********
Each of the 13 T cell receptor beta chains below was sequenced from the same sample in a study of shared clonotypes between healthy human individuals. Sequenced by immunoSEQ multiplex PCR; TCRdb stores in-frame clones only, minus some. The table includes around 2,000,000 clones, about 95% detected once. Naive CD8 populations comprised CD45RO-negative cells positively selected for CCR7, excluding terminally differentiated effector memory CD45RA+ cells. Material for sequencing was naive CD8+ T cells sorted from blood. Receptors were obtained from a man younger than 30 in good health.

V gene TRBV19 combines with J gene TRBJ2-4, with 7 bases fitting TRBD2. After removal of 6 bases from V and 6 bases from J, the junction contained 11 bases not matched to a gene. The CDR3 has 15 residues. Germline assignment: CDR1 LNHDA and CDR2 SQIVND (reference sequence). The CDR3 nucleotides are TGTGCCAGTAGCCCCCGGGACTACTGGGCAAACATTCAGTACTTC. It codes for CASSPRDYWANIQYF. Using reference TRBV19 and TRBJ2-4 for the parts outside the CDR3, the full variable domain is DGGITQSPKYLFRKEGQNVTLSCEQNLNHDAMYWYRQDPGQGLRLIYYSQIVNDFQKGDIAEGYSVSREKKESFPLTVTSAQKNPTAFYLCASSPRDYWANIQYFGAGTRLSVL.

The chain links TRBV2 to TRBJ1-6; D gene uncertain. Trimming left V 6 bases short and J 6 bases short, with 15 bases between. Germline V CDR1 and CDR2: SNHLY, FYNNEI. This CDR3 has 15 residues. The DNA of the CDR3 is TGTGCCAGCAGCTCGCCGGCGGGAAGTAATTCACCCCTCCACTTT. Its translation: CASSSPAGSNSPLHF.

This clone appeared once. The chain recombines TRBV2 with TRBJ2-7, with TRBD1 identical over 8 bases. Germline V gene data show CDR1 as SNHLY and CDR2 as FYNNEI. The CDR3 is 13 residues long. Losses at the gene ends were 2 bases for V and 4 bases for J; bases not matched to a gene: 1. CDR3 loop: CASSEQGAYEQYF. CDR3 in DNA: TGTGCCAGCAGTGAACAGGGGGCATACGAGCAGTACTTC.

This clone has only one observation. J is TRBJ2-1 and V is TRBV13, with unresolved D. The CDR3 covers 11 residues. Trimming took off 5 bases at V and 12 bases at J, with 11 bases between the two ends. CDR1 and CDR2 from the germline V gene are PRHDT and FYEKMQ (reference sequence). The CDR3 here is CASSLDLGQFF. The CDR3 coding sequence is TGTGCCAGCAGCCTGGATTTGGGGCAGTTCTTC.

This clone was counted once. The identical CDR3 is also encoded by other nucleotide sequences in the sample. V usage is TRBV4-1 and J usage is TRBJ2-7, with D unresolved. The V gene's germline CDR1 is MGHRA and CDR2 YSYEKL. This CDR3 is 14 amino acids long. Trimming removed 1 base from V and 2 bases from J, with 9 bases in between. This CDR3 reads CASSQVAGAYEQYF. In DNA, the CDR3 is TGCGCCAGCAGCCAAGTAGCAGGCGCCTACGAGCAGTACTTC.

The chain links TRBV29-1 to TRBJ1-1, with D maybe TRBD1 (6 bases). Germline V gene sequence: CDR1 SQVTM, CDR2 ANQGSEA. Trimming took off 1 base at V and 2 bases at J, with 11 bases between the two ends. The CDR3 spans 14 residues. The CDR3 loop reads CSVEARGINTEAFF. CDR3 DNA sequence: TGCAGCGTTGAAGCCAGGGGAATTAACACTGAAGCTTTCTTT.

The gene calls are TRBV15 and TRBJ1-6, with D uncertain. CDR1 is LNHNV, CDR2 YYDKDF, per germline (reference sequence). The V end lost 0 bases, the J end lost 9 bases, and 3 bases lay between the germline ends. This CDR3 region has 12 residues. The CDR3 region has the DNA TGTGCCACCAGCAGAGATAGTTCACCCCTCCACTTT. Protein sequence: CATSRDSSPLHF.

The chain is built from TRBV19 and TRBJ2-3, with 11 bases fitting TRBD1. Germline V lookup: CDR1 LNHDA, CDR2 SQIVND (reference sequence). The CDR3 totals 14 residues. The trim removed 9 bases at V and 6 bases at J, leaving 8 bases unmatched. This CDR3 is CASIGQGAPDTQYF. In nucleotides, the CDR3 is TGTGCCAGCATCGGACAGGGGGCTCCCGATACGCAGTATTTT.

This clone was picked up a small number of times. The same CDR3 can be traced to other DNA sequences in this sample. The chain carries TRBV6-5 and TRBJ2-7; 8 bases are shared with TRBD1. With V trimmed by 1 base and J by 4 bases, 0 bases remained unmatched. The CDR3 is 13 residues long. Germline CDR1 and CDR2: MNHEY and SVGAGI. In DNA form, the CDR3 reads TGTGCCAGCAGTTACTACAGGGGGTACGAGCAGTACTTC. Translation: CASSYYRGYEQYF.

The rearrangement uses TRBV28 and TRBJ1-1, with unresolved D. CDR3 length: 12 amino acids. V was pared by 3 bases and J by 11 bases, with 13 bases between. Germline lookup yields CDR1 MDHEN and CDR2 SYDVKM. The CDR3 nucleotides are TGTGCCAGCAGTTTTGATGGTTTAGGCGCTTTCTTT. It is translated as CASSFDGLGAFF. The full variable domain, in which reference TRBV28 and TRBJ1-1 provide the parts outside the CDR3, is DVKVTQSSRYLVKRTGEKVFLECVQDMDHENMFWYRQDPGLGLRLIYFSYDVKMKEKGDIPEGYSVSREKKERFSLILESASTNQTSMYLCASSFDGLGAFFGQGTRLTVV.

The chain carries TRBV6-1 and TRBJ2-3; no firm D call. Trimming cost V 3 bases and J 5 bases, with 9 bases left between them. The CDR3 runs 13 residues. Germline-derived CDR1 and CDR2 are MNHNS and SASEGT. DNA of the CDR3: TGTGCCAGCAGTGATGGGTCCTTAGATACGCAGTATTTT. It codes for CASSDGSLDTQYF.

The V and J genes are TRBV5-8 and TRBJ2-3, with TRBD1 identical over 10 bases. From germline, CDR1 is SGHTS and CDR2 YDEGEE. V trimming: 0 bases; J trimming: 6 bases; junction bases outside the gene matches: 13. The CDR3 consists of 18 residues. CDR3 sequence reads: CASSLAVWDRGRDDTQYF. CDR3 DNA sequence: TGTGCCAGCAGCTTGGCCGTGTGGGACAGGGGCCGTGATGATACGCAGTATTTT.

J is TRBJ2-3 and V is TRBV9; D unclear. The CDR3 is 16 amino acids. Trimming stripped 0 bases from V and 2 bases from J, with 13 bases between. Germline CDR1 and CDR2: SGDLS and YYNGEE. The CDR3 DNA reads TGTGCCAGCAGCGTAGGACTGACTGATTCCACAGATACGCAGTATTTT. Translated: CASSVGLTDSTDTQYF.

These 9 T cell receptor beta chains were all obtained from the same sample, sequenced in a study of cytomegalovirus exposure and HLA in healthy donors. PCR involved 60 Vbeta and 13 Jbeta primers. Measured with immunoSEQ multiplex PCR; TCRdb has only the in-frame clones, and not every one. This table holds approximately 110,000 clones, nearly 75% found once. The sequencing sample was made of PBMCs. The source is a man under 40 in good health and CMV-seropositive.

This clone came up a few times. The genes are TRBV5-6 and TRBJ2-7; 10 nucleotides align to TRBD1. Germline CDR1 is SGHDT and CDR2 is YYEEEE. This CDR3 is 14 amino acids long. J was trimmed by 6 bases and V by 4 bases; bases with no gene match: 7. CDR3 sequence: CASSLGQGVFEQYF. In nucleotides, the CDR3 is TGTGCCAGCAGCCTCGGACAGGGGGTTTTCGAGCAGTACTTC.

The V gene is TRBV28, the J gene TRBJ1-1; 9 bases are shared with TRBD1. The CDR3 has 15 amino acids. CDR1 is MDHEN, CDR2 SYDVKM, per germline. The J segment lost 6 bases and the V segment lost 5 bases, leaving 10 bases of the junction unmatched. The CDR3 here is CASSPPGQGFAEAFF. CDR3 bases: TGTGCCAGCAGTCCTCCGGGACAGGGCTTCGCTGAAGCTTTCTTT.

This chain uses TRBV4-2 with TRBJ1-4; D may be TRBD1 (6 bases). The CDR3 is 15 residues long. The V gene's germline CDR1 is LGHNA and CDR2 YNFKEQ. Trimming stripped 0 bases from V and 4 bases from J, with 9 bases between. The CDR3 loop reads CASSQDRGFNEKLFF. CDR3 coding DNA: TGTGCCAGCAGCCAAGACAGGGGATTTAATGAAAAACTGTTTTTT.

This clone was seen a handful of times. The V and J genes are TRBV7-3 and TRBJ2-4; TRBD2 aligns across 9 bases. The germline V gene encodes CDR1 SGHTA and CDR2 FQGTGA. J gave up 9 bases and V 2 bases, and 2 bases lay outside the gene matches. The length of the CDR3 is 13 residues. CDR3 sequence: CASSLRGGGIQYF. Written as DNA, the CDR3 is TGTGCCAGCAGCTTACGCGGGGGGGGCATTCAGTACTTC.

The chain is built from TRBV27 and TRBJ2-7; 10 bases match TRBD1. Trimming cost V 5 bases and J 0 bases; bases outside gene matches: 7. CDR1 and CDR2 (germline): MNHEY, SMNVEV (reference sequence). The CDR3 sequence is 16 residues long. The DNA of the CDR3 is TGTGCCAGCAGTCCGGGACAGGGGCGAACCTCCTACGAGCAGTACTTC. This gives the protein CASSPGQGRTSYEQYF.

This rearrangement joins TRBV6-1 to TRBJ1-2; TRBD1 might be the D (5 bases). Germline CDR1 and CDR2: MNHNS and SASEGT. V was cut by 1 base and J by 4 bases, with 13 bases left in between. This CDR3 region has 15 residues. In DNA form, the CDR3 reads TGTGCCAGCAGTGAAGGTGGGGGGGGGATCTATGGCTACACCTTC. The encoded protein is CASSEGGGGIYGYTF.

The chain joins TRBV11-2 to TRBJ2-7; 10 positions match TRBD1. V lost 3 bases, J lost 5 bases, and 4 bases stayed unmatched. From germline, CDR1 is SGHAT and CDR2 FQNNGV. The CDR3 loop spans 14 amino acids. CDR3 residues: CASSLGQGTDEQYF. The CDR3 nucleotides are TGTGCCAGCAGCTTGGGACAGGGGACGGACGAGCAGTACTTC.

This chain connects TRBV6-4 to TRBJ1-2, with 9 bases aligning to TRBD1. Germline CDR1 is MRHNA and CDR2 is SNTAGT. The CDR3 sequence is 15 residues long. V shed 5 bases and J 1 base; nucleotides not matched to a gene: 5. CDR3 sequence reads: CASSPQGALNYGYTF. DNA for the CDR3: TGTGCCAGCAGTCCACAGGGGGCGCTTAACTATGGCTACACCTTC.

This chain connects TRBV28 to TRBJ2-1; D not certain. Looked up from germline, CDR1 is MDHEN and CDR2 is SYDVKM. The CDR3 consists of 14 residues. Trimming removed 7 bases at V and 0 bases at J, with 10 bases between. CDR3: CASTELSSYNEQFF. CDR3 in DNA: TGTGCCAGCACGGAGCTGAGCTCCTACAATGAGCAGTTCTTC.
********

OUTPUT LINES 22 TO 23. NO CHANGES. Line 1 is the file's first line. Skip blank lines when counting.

The chain joins TRBV11-2 to TRBJ2-7; 10 positions match TRBD1. V lost 3 bases, J lost 5 bases, and 4 bases stayed unmatched. From germline, CDR1 is SGHAT and CDR2 FQNNGV. The CDR3 loop spans 14 amino acids. CDR3 residues: CASSLGQGTDEQYF. The CDR3 nucleotides are TGTGCCAGCAGCTTGGGACAGGGGACGGACGAGCAGTACTTC.

This chain connects TRBV6-4 to TRBJ1-2, with 9 bases aligning to TRBD1. Germline CDR1 is MRHNA and CDR2 is SNTAGT. The CDR3 sequence is 15 residues long. V shed 5 bases and J 1 base; nucleotides not matched to a gene: 5. CDR3 sequence reads: CASSPQGALNYGYTF. DNA for the CDR3: TGTGCCAGCAGTCCACAGGGGGCGCTTAACTATGGCTACACCTTC.